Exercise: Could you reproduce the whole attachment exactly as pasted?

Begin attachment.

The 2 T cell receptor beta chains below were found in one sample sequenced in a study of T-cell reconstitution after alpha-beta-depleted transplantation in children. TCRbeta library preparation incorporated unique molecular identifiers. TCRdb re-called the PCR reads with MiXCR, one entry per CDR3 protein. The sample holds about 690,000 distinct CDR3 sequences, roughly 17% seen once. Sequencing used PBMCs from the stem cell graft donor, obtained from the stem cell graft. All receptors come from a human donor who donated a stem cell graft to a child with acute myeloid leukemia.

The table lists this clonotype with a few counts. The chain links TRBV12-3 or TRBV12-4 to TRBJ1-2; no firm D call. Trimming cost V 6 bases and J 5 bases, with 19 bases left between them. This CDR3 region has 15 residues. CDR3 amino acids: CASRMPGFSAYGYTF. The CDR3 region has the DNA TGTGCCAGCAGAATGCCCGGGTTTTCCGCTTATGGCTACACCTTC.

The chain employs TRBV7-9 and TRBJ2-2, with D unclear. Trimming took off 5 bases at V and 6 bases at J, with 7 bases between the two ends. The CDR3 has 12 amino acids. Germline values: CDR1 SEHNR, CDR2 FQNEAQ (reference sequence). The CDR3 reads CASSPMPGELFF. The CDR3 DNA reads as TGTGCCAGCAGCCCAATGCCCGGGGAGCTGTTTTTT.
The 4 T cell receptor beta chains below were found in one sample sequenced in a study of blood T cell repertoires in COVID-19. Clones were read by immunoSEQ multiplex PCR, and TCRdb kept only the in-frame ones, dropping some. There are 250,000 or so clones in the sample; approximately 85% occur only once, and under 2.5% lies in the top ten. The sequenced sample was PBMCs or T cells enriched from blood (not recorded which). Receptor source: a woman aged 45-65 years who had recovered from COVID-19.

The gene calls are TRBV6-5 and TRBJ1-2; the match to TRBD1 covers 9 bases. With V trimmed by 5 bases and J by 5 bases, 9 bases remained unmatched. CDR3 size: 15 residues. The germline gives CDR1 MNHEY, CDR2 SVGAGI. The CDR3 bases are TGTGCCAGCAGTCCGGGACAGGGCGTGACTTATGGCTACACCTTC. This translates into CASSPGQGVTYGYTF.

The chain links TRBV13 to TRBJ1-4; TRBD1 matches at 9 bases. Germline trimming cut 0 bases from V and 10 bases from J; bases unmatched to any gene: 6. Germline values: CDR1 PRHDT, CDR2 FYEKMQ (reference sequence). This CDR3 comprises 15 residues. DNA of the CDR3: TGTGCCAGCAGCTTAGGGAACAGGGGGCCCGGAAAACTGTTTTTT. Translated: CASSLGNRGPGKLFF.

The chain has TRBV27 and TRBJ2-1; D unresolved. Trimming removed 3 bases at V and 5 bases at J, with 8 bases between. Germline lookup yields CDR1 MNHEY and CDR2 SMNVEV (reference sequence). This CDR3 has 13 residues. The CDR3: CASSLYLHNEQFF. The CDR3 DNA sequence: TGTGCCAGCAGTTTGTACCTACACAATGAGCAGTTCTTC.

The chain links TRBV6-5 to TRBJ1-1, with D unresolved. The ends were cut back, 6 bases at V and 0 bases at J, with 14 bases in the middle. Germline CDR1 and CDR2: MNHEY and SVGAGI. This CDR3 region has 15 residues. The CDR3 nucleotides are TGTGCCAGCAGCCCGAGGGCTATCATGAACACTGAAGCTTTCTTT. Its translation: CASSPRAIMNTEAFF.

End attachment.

The 2 T cell receptor beta chains below were found in one sample sequenced in a study of T-cell reconstitution after alpha-beta-depleted transplantation in children. TCRbeta library preparation incorporated unique molecular identifiers. TCRdb re-called the PCR reads with MiXCR, one entry per CDR3 protein. The sample holds about 690,000 distinct CDR3 sequences, roughly 17% seen once. Sequencing used PBMCs from the stem cell graft donor, obtained from the stem cell graft. All receptors come from a human donor who donated a stem cell graft to a child with acute myeloid leukemia.

The table lists this clonotype with a few counts. The chain links TRBV12-3 or TRBV12-4 to TRBJ1-2; no firm D call. Trimming cost V 6 bases and J 5 bases, with 19 bases left between them. This CDR3 region has 15 residues. CDR3 amino acids: CASRMPGFSAYGYTF. The CDR3 region has the DNA TGTGCCAGCAGAATGCCCGGGTTTTCCGCTTATGGCTACACCTTC.

The chain employs TRBV7-9 and TRBJ2-2, with D unclear. Trimming took off 5 bases at V and 6 bases at J, with 7 bases between the two ends. The CDR3 has 12 amino acids. Germline values: CDR1 SEHNR, CDR2 FQNEAQ (reference sequence). The CDR3 reads CASSPMPGELFF. The CDR3 DNA reads as TGTGCCAGCAGCCCAATGCCCGGGGAGCTGTTTTTT.
The 4 T cell receptor beta chains below were found in one sample sequenced in a study of blood T cell repertoires in COVID-19. Clones were read by immunoSEQ multiplex PCR, and TCRdb kept only the in-frame ones, dropping some. There are 250,000 or so clones in the sample; approximately 85% occur only once, and under 2.5% lies in the top ten. The sequenced sample was PBMCs or T cells enriched from blood (not recorded which). Receptor source: a woman aged 45-65 years who had recovered from COVID-19.

The gene calls are TRBV6-5 and TRBJ1-2; the match to TRBD1 covers 9 bases. With V trimmed by 5 bases and J by 5 bases, 9 bases remained unmatched. CDR3 size: 15 residues. The germline gives CDR1 MNHEY, CDR2 SVGAGI. The CDR3 bases are TGTGCCAGCAGTCCGGGACAGGGCGTGACTTATGGCTACACCTTC. This translates into CASSPGQGVTYGYTF.

The chain links TRBV13 to TRBJ1-4; TRBD1 matches at 9 bases. Germline trimming cut 0 bases from V and 10 bases from J; bases unmatched to any gene: 6. Germline values: CDR1 PRHDT, CDR2 FYEKMQ (reference sequence). This CDR3 comprises 15 residues. DNA of the CDR3: TGTGCCAGCAGCTTAGGGAACAGGGGGCCCGGAAAACTGTTTTTT. Translated: CASSLGNRGPGKLFF.

The chain has TRBV27 and TRBJ2-1; D unresolved. Trimming removed 3 bases at V and 5 bases at J, with 8 bases between. Germline lookup yields CDR1 MNHEY and CDR2 SMNVEV (reference sequence). This CDR3 has 13 residues. The CDR3: CASSLYLHNEQFF. The CDR3 DNA sequence: TGTGCCAGCAGTTTGTACCTACACAATGAGCAGTTCTTC.

The chain links TRBV6-5 to TRBJ1-1, with D unresolved. The ends were cut back, 6 bases at V and 0 bases at J, with 14 bases in the middle. Germline CDR1 and CDR2: MNHEY and SVGAGI. This CDR3 region has 15 residues. The CDR3 nucleotides are TGTGCCAGCAGCCCGAGGGCTATCATGAACACTGAAGCTTTCTTT. Its translation: CASSPRAIMNTEAFF.